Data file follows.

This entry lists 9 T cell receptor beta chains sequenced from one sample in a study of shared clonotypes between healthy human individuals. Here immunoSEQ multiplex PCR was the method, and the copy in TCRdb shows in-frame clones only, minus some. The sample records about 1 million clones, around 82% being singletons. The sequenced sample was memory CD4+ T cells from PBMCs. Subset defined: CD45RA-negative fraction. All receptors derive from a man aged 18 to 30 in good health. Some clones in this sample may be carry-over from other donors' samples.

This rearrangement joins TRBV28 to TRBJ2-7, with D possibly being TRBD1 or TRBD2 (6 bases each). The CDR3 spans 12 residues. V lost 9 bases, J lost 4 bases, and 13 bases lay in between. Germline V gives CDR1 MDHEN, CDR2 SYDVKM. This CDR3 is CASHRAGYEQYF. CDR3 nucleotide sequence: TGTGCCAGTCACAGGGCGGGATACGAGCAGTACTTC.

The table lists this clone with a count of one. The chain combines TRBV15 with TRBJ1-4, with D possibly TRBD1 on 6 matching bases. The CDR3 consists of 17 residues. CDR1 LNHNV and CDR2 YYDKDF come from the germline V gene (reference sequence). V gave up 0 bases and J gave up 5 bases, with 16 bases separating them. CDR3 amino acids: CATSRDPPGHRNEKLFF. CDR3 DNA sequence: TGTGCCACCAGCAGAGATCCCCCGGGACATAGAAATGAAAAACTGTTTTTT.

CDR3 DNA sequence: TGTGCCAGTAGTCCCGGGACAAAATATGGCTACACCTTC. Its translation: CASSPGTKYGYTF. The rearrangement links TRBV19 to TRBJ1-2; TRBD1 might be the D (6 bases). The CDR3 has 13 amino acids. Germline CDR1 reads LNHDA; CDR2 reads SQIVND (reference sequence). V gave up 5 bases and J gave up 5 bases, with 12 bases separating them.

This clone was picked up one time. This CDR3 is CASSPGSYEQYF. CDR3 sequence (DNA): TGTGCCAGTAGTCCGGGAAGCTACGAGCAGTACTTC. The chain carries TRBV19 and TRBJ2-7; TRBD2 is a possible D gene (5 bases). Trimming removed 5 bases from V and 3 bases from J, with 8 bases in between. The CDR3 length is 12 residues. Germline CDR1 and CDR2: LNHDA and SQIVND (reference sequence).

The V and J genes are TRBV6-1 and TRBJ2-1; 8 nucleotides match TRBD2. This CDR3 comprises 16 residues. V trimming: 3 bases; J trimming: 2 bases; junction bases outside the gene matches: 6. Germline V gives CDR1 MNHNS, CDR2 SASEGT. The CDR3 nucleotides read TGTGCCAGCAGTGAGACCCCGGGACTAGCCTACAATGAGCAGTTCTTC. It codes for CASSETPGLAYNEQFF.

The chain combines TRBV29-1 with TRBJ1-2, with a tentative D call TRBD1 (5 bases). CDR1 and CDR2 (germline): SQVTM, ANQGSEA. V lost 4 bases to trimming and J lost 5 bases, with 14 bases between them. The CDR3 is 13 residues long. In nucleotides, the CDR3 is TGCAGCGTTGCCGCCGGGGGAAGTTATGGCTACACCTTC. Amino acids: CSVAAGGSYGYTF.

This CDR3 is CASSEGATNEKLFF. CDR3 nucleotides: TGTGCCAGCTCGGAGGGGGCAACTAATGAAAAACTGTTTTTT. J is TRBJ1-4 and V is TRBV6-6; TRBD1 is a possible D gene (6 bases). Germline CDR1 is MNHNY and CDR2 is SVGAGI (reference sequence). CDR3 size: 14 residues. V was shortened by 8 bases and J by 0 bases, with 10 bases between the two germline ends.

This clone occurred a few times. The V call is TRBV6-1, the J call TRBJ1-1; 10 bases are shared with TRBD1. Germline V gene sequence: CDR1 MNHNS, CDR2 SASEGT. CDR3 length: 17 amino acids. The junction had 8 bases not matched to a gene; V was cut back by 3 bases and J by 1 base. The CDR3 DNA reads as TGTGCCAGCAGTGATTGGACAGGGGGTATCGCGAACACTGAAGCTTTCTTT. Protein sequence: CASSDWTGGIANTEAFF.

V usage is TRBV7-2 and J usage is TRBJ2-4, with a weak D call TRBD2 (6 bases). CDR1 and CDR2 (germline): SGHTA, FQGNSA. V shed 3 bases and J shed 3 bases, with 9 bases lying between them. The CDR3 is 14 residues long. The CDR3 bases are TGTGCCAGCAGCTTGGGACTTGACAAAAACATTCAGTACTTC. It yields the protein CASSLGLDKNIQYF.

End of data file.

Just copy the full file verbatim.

This entry lists 9 T cell receptor beta chains sequenced from one sample in a study of shared clonotypes between healthy human individuals. Here immunoSEQ multiplex PCR was the method, and the copy in TCRdb shows in-frame clones only, minus some. The sample records about 1 million clones, around 82% being singletons. The sequenced sample was memory CD4+ T cells from PBMCs. Subset defined: CD45RA-negative fraction. All receptors derive from a man aged 18 to 30 in good health. Some clones in this sample may be carry-over from other donors' samples.

This rearrangement joins TRBV28 to TRBJ2-7, with D possibly being TRBD1 or TRBD2 (6 bases each). The CDR3 spans 12 residues. V lost 9 bases, J lost 4 bases, and 13 bases lay in between. Germline V gives CDR1 MDHEN, CDR2 SYDVKM. This CDR3 is CASHRAGYEQYF. CDR3 nucleotide sequence: TGTGCCAGTCACAGGGCGGGATACGAGCAGTACTTC.

The table lists this clone with a count of one. The chain combines TRBV15 with TRBJ1-4, with D possibly TRBD1 on 6 matching bases. The CDR3 consists of 17 residues. CDR1 LNHNV and CDR2 YYDKDF come from the germline V gene (reference sequence). V gave up 0 bases and J gave up 5 bases, with 16 bases separating them. CDR3 amino acids: CATSRDPPGHRNEKLFF. CDR3 DNA sequence: TGTGCCACCAGCAGAGATCCCCCGGGACATAGAAATGAAAAACTGTTTTTT.

CDR3 DNA sequence: TGTGCCAGTAGTCCCGGGACAAAATATGGCTACACCTTC. Its translation: CASSPGTKYGYTF. The rearrangement links TRBV19 to TRBJ1-2; TRBD1 might be the D (6 bases). The CDR3 has 13 amino acids. Germline CDR1 reads LNHDA; CDR2 reads SQIVND (reference sequence). V gave up 5 bases and J gave up 5 bases, with 12 bases separating them.

This clone was picked up one time. This CDR3 is CASSPGSYEQYF. CDR3 sequence (DNA): TGTGCCAGTAGTCCGGGAAGCTACGAGCAGTACTTC. The chain carries TRBV19 and TRBJ2-7; TRBD2 is a possible D gene (5 bases). Trimming removed 5 bases from V and 3 bases from J, with 8 bases in between. The CDR3 length is 12 residues. Germline CDR1 and CDR2: LNHDA and SQIVND (reference sequence).

The V and J genes are TRBV6-1 and TRBJ2-1; 8 nucleotides match TRBD2. This CDR3 comprises 16 residues. V trimming: 3 bases; J trimming: 2 bases; junction bases outside the gene matches: 6. Germline V gives CDR1 MNHNS, CDR2 SASEGT. The CDR3 nucleotides read TGTGCCAGCAGTGAGACCCCGGGACTAGCCTACAATGAGCAGTTCTTC. It codes for CASSETPGLAYNEQFF.

The chain combines TRBV29-1 with TRBJ1-2, with a tentative D call TRBD1 (5 bases). CDR1 and CDR2 (germline): SQVTM, ANQGSEA. V lost 4 bases to trimming and J lost 5 bases, with 14 bases between them. The CDR3 is 13 residues long. In nucleotides, the CDR3 is TGCAGCGTTGCCGCCGGGGGAAGTTATGGCTACACCTTC. Amino acids: CSVAAGGSYGYTF.

This CDR3 is CASSEGATNEKLFF. CDR3 nucleotides: TGTGCCAGCTCGGAGGGGGCAACTAATGAAAAACTGTTTTTT. J is TRBJ1-4 and V is TRBV6-6; TRBD1 is a possible D gene (6 bases). Germline CDR1 is MNHNY and CDR2 is SVGAGI (reference sequence). CDR3 size: 14 residues. V was shortened by 8 bases and J by 0 bases, with 10 bases between the two germline ends.

This clone occurred a few times. The V call is TRBV6-1, the J call TRBJ1-1; 10 bases are shared with TRBD1. Germline V gene sequence: CDR1 MNHNS, CDR2 SASEGT. CDR3 length: 17 amino acids. The junction had 8 bases not matched to a gene; V was cut back by 3 bases and J by 1 base. The CDR3 DNA reads as TGTGCCAGCAGTGATTGGACAGGGGGTATCGCGAACACTGAAGCTTTCTTT. Protein sequence: CASSDWTGGIANTEAFF.

V usage is TRBV7-2 and J usage is TRBJ2-4, with a weak D call TRBD2 (6 bases). CDR1 and CDR2 (germline): SGHTA, FQGNSA. V shed 3 bases and J shed 3 bases, with 9 bases lying between them. The CDR3 is 14 residues long. The CDR3 bases are TGTGCCAGCAGCTTGGGACTTGACAAAAACATTCAGTACTTC. It yields the protein CASSLGLDKNIQYF.